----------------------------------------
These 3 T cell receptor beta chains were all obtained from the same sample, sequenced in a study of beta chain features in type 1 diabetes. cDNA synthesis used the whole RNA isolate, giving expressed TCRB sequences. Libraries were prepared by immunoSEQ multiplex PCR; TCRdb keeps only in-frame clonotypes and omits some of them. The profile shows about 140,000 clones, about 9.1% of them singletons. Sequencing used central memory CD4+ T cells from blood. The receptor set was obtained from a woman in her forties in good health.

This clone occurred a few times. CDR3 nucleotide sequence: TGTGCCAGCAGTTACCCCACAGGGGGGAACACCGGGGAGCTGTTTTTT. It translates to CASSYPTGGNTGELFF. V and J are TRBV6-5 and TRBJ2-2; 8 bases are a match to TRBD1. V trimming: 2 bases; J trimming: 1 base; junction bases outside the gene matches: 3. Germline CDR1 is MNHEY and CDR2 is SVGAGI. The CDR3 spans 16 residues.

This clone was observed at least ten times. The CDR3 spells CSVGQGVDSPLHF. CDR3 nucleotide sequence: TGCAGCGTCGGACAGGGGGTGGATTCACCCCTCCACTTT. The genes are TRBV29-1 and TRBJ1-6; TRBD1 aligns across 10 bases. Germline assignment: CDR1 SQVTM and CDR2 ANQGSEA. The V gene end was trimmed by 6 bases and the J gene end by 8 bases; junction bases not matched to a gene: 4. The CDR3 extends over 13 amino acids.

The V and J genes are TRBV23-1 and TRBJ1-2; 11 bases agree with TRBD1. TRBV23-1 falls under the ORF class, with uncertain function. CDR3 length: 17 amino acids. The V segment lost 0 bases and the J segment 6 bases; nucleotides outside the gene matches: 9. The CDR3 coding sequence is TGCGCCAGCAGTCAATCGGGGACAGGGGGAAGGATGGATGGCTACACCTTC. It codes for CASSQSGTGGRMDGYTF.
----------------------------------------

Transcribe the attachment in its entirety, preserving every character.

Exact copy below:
These 3 T cell receptor beta chains were all obtained from the same sample, sequenced in a study of beta chain features in type 1 diabetes. cDNA synthesis used the whole RNA isolate, giving expressed TCRB sequences. Libraries were prepared by immunoSEQ multiplex PCR; TCRdb keeps only in-frame clonotypes and omits some of them. The profile shows about 140,000 clones, about 9.1% of them singletons. Sequencing used central memory CD4+ T cells from blood. The receptor set was obtained from a woman in her forties in good health.

This clone occurred a few times. CDR3 nucleotide sequence: TGTGCCAGCAGTTACCCCACAGGGGGGAACACCGGGGAGCTGTTTTTT. It translates to CASSYPTGGNTGELFF. V and J are TRBV6-5 and TRBJ2-2; 8 bases are a match to TRBD1. V trimming: 2 bases; J trimming: 1 base; junction bases outside the gene matches: 3. Germline CDR1 is MNHEY and CDR2 is SVGAGI. The CDR3 spans 16 residues.

This clone was observed at least ten times. The CDR3 spells CSVGQGVDSPLHF. CDR3 nucleotide sequence: TGCAGCGTCGGACAGGGGGTGGATTCACCCCTCCACTTT. The genes are TRBV29-1 and TRBJ1-6; TRBD1 aligns across 10 bases. Germline assignment: CDR1 SQVTM and CDR2 ANQGSEA. The V gene end was trimmed by 6 bases and the J gene end by 8 bases; junction bases not matched to a gene: 4. The CDR3 extends over 13 amino acids.

The V and J genes are TRBV23-1 and TRBJ1-2; 11 bases agree with TRBD1. TRBV23-1 falls under the ORF class, with uncertain function. CDR3 length: 17 amino acids. The V segment lost 0 bases and the J segment 6 bases; nucleotides outside the gene matches: 9. The CDR3 coding sequence is TGCGCCAGCAGTCAATCGGGGACAGGGGGAAGGATGGATGGCTACACCTTC. It codes for CASSQSGTGGRMDGYTF.